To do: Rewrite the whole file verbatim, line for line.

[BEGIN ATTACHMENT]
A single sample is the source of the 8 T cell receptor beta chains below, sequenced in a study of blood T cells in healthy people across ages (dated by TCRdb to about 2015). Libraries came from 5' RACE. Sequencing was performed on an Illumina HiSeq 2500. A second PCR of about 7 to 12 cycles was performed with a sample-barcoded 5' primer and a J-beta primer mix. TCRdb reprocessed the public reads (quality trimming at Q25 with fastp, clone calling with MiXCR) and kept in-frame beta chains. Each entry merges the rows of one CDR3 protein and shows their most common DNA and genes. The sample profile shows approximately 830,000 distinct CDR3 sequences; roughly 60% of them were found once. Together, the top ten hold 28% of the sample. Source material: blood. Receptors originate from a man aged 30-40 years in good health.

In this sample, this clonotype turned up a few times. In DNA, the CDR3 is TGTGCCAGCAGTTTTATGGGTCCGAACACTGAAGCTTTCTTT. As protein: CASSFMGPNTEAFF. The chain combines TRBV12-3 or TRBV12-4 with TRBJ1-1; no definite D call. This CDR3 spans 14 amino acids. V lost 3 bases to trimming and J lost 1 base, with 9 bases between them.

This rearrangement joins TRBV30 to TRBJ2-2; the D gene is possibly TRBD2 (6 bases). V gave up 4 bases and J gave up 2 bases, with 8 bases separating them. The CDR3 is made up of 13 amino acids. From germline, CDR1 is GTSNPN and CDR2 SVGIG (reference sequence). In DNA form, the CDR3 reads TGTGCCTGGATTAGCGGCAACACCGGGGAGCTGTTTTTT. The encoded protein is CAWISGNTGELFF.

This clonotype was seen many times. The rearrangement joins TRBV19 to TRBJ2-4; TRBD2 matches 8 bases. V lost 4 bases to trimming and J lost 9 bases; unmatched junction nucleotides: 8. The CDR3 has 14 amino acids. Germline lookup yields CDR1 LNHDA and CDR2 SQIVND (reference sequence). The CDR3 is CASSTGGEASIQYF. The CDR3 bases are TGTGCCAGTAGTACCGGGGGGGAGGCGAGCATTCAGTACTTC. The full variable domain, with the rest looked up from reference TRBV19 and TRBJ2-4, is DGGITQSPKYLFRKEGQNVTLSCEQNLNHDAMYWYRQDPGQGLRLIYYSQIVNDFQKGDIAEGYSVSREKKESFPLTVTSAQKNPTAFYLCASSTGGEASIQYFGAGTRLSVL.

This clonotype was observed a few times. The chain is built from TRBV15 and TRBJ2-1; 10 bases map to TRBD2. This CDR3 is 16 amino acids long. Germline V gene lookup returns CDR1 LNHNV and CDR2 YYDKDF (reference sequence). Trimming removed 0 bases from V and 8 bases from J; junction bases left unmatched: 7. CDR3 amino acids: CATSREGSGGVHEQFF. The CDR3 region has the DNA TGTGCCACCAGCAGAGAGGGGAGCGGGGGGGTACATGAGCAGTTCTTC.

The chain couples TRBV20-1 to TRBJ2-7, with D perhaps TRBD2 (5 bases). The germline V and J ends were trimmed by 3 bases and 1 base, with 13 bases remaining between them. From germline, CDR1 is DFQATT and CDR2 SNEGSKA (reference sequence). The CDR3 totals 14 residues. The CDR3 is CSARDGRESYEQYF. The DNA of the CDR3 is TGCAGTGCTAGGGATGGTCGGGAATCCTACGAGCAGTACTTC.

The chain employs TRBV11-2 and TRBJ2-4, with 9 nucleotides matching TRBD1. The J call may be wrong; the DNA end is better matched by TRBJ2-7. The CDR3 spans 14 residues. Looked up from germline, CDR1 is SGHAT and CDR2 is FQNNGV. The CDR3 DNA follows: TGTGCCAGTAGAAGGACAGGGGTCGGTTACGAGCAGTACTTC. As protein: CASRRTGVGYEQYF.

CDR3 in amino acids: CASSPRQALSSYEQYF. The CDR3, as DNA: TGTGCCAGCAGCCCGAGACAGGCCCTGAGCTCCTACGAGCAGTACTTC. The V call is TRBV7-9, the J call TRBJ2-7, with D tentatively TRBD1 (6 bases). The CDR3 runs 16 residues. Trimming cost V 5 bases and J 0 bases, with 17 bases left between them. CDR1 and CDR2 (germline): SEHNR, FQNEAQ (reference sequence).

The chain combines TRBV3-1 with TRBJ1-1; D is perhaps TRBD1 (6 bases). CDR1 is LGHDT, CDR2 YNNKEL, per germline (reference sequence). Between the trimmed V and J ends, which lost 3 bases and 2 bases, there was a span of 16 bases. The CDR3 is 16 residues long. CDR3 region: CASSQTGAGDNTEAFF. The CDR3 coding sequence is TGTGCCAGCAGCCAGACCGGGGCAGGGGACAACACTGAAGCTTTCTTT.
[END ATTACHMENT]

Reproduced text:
A single sample is the source of the 8 T cell receptor beta chains below, sequenced in a study of blood T cells in healthy people across ages (dated by TCRdb to about 2015). Libraries came from 5' RACE. Sequencing was performed on an Illumina HiSeq 2500. A second PCR of about 7 to 12 cycles was performed with a sample-barcoded 5' primer and a J-beta primer mix. TCRdb reprocessed the public reads (quality trimming at Q25 with fastp, clone calling with MiXCR) and kept in-frame beta chains. Each entry merges the rows of one CDR3 protein and shows their most common DNA and genes. The sample profile shows approximately 830,000 distinct CDR3 sequences; roughly 60% of them were found once. Together, the top ten hold 28% of the sample. Source material: blood. Receptors originate from a man aged 30-40 years in good health.

In this sample, this clonotype turned up a few times. In DNA, the CDR3 is TGTGCCAGCAGTTTTATGGGTCCGAACACTGAAGCTTTCTTT. As protein: CASSFMGPNTEAFF. The chain combines TRBV12-3 or TRBV12-4 with TRBJ1-1; no definite D call. This CDR3 spans 14 amino acids. V lost 3 bases to trimming and J lost 1 base, with 9 bases between them.

This rearrangement joins TRBV30 to TRBJ2-2; the D gene is possibly TRBD2 (6 bases). V gave up 4 bases and J gave up 2 bases, with 8 bases separating them. The CDR3 is made up of 13 amino acids. From germline, CDR1 is GTSNPN and CDR2 SVGIG (reference sequence). In DNA form, the CDR3 reads TGTGCCTGGATTAGCGGCAACACCGGGGAGCTGTTTTTT. The encoded protein is CAWISGNTGELFF.

This clonotype was seen many times. The rearrangement joins TRBV19 to TRBJ2-4; TRBD2 matches 8 bases. V lost 4 bases to trimming and J lost 9 bases; unmatched junction nucleotides: 8. The CDR3 has 14 amino acids. Germline lookup yields CDR1 LNHDA and CDR2 SQIVND (reference sequence). The CDR3 is CASSTGGEASIQYF. The CDR3 bases are TGTGCCAGTAGTACCGGGGGGGAGGCGAGCATTCAGTACTTC. The full variable domain, with the rest looked up from reference TRBV19 and TRBJ2-4, is DGGITQSPKYLFRKEGQNVTLSCEQNLNHDAMYWYRQDPGQGLRLIYYSQIVNDFQKGDIAEGYSVSREKKESFPLTVTSAQKNPTAFYLCASSTGGEASIQYFGAGTRLSVL.

This clonotype was observed a few times. The chain is built from TRBV15 and TRBJ2-1; 10 bases map to TRBD2. This CDR3 is 16 amino acids long. Germline V gene lookup returns CDR1 LNHNV and CDR2 YYDKDF (reference sequence). Trimming removed 0 bases from V and 8 bases from J; junction bases left unmatched: 7. CDR3 amino acids: CATSREGSGGVHEQFF. The CDR3 region has the DNA TGTGCCACCAGCAGAGAGGGGAGCGGGGGGGTACATGAGCAGTTCTTC.

The chain couples TRBV20-1 to TRBJ2-7, with D perhaps TRBD2 (5 bases). The germline V and J ends were trimmed by 3 bases and 1 base, with 13 bases remaining between them. From germline, CDR1 is DFQATT and CDR2 SNEGSKA (reference sequence). The CDR3 totals 14 residues. The CDR3 is CSARDGRESYEQYF. The DNA of the CDR3 is TGCAGTGCTAGGGATGGTCGGGAATCCTACGAGCAGTACTTC.

The chain employs TRBV11-2 and TRBJ2-4, with 9 nucleotides matching TRBD1. The J call may be wrong; the DNA end is better matched by TRBJ2-7. The CDR3 spans 14 residues. Looked up from germline, CDR1 is SGHAT and CDR2 is FQNNGV. The CDR3 DNA follows: TGTGCCAGTAGAAGGACAGGGGTCGGTTACGAGCAGTACTTC. As protein: CASRRTGVGYEQYF.

CDR3 in amino acids: CASSPRQALSSYEQYF. The CDR3, as DNA: TGTGCCAGCAGCCCGAGACAGGCCCTGAGCTCCTACGAGCAGTACTTC. The V call is TRBV7-9, the J call TRBJ2-7, with D tentatively TRBD1 (6 bases). The CDR3 runs 16 residues. Trimming cost V 5 bases and J 0 bases, with 17 bases left between them. CDR1 and CDR2 (germline): SEHNR, FQNEAQ (reference sequence).

The chain combines TRBV3-1 with TRBJ1-1; D is perhaps TRBD1 (6 bases). CDR1 is LGHDT, CDR2 YNNKEL, per germline (reference sequence). Between the trimmed V and J ends, which lost 3 bases and 2 bases, there was a span of 16 bases. The CDR3 is 16 residues long. CDR3 region: CASSQTGAGDNTEAFF. The CDR3 coding sequence is TGTGCCAGCAGCCAGACCGGGGCAGGGGACAACACTGAAGCTTTCTTT.